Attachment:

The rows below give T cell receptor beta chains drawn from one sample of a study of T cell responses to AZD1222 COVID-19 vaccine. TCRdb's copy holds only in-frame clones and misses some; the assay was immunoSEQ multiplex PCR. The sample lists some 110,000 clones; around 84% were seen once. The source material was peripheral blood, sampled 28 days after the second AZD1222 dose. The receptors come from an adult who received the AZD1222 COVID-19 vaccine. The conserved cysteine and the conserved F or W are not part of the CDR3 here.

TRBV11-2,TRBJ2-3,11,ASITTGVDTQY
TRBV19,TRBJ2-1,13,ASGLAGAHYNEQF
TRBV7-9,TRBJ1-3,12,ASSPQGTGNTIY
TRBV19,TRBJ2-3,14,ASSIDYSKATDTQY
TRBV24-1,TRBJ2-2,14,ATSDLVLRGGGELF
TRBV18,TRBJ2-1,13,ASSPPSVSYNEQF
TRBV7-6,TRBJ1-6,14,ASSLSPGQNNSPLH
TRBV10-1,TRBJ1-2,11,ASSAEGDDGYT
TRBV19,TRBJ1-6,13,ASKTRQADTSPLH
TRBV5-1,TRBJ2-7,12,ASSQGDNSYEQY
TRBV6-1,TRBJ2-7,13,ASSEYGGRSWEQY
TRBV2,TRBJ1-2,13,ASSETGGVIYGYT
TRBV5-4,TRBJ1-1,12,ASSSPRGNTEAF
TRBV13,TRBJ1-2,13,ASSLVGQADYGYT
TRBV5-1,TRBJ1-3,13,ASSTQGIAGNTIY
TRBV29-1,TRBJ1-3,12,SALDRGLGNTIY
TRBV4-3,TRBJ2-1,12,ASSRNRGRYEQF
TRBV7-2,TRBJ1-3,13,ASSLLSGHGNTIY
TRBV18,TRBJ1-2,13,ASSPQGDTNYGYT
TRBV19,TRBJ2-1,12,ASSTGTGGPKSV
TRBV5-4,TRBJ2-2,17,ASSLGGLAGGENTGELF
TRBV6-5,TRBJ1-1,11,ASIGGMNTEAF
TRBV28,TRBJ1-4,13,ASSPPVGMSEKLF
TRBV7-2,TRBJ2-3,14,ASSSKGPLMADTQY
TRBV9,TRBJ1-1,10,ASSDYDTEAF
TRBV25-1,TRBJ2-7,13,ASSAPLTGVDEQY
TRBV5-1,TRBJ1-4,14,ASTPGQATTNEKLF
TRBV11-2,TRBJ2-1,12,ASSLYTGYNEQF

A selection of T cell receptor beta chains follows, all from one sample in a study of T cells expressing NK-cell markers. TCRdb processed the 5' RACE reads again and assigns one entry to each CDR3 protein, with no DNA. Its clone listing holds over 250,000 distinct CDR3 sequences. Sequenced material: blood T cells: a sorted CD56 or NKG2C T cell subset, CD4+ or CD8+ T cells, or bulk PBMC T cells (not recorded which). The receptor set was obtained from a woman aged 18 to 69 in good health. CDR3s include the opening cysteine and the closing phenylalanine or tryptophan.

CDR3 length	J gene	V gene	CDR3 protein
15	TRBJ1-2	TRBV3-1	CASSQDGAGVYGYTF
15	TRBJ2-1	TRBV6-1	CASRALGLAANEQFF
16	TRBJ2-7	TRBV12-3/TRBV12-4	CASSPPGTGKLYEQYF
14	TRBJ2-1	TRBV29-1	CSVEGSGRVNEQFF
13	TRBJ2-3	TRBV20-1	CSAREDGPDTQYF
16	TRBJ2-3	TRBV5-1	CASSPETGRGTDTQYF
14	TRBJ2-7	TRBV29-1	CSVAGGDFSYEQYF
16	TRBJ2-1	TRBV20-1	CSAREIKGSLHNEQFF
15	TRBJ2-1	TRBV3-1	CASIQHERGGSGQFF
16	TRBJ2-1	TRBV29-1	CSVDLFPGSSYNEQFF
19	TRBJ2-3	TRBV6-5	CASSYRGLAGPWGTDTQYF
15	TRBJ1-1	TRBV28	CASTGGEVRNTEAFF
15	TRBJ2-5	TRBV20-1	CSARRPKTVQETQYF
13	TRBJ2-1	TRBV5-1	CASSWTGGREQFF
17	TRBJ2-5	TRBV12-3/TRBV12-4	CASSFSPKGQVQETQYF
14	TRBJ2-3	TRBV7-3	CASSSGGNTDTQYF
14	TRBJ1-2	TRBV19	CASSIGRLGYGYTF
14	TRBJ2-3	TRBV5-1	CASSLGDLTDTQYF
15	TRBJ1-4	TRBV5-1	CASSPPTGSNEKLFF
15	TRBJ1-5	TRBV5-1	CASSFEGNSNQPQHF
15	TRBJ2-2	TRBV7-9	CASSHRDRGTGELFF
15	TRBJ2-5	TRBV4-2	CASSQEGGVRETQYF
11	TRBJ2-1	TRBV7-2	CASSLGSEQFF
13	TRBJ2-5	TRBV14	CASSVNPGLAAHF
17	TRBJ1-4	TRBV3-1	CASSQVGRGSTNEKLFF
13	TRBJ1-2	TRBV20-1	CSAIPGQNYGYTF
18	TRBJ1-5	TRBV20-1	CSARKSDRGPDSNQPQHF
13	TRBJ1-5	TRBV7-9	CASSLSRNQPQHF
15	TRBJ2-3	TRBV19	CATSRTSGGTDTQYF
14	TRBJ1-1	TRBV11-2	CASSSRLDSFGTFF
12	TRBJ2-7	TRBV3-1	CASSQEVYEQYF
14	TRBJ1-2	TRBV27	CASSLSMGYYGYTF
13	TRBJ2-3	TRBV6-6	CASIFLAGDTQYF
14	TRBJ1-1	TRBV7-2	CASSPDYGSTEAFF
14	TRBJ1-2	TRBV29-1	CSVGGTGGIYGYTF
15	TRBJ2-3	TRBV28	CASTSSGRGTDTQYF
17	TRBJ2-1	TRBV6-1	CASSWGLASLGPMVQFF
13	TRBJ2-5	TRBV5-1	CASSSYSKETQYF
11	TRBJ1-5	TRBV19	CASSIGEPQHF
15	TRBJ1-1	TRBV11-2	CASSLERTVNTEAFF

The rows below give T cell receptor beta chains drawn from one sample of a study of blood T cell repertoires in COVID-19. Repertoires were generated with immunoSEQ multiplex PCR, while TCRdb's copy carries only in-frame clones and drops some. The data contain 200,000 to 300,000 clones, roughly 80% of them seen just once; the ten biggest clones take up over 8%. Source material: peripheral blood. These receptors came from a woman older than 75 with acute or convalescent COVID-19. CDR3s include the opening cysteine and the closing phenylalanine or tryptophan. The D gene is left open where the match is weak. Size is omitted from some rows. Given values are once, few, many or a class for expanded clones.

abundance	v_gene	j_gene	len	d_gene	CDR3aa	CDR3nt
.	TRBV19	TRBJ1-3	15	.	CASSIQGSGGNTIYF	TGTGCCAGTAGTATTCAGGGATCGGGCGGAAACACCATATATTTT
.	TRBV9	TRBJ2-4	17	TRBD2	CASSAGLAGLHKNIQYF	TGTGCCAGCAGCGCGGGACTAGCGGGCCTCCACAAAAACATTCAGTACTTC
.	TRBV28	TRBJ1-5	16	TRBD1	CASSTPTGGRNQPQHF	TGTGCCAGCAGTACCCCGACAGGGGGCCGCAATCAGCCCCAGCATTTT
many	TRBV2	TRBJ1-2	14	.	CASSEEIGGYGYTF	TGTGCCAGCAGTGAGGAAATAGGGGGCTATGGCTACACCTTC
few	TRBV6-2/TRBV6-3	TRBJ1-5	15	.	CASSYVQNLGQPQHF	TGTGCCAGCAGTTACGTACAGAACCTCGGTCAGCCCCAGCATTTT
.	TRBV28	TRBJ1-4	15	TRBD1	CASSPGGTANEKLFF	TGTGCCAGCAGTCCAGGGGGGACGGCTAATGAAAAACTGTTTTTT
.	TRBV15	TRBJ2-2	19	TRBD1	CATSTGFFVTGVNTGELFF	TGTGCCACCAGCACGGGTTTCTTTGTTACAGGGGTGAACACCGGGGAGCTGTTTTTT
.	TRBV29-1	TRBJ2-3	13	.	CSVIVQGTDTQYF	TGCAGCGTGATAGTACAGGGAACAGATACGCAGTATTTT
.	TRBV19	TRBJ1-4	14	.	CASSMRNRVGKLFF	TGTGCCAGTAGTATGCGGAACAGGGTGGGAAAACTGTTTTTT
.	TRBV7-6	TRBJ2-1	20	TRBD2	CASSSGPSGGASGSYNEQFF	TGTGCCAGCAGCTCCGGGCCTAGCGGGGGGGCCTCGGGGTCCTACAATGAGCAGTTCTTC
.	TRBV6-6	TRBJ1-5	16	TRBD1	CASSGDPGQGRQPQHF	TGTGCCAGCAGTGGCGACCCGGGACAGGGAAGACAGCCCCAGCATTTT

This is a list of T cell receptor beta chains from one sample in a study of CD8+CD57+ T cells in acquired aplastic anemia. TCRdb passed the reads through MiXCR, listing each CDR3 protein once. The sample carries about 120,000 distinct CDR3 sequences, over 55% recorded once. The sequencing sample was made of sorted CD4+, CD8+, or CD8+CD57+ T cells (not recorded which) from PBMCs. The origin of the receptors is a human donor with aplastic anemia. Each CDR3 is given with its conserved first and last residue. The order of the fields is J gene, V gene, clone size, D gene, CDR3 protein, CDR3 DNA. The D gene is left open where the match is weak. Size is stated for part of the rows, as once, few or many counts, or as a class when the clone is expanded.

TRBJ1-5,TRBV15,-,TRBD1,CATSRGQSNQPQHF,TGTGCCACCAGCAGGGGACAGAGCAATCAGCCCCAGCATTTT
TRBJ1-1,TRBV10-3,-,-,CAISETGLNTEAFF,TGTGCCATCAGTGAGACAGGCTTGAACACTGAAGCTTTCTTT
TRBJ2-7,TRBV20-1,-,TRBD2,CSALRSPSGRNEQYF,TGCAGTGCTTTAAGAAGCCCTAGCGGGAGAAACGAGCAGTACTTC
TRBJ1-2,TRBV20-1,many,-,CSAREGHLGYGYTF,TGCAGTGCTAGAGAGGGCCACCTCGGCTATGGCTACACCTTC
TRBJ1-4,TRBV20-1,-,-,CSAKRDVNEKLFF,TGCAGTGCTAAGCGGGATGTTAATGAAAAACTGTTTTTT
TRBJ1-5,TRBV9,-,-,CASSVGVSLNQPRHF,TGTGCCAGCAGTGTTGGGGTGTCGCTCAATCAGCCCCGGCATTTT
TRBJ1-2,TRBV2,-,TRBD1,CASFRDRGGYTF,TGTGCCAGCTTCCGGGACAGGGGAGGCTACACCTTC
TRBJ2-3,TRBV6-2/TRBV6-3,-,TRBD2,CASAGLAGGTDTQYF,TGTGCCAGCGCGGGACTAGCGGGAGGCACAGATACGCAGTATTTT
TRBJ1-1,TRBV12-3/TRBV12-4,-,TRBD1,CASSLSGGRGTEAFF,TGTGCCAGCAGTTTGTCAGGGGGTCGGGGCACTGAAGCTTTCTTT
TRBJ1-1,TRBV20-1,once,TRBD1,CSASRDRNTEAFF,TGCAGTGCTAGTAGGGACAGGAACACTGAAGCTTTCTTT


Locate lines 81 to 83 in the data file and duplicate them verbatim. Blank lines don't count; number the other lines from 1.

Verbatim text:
.	TRBV29-1	TRBJ2-3	13	.	CSVIVQGTDTQYF	TGCAGCGTGATAGTACAGGGAACAGATACGCAGTATTTT
.	TRBV19	TRBJ1-4	14	.	CASSMRNRVGKLFF	TGTGCCAGTAGTATGCGGAACAGGGTGGGAAAACTGTTTTTT
.	TRBV7-6	TRBJ2-1	20	TRBD2	CASSSGPSGGASGSYNEQFF	TGTGCCAGCAGCTCCGGGCCTAGCGGGGGGGCCTCGGGGTCCTACAATGAGCAGTTCTTC